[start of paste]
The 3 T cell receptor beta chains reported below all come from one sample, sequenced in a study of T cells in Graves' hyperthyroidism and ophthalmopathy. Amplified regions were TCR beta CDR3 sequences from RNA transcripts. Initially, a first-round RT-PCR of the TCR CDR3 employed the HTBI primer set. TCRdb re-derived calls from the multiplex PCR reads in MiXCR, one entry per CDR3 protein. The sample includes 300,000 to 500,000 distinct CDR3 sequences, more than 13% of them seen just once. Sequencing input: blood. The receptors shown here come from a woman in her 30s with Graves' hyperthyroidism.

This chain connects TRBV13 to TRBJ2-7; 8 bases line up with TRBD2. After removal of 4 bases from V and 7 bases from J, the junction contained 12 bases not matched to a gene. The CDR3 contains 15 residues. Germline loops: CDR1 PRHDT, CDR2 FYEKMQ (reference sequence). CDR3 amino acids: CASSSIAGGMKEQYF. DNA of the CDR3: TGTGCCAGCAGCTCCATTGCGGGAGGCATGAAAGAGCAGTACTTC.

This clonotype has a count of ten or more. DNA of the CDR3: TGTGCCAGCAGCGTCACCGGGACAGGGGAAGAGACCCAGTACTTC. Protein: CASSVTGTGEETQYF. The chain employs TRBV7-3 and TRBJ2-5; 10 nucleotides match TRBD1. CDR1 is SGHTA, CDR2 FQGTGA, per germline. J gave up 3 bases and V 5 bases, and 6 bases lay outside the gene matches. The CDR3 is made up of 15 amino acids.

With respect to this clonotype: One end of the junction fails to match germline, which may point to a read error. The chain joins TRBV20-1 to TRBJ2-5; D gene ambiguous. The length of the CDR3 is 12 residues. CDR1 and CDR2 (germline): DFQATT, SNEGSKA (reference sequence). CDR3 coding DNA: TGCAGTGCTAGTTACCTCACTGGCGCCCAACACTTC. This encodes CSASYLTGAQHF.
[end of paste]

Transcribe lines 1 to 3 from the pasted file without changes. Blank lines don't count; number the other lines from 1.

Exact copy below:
The 3 T cell receptor beta chains reported below all come from one sample, sequenced in a study of T cells in Graves' hyperthyroidism and ophthalmopathy. Amplified regions were TCR beta CDR3 sequences from RNA transcripts. Initially, a first-round RT-PCR of the TCR CDR3 employed the HTBI primer set. TCRdb re-derived calls from the multiplex PCR reads in MiXCR, one entry per CDR3 protein. The sample includes 300,000 to 500,000 distinct CDR3 sequences, more than 13% of them seen just once. Sequencing input: blood. The receptors shown here come from a woman in her 30s with Graves' hyperthyroidism.

This chain connects TRBV13 to TRBJ2-7; 8 bases line up with TRBD2. After removal of 4 bases from V and 7 bases from J, the junction contained 12 bases not matched to a gene. The CDR3 contains 15 residues. Germline loops: CDR1 PRHDT, CDR2 FYEKMQ (reference sequence). CDR3 amino acids: CASSSIAGGMKEQYF. DNA of the CDR3: TGTGCCAGCAGCTCCATTGCGGGAGGCATGAAAGAGCAGTACTTC.

This clonotype has a count of ten or more. DNA of the CDR3: TGTGCCAGCAGCGTCACCGGGACAGGGGAAGAGACCCAGTACTTC. Protein: CASSVTGTGEETQYF. The chain employs TRBV7-3 and TRBJ2-5; 10 nucleotides match TRBD1. CDR1 is SGHTA, CDR2 FQGTGA, per germline. J gave up 3 bases and V 5 bases, and 6 bases lay outside the gene matches. The CDR3 is made up of 15 amino acids.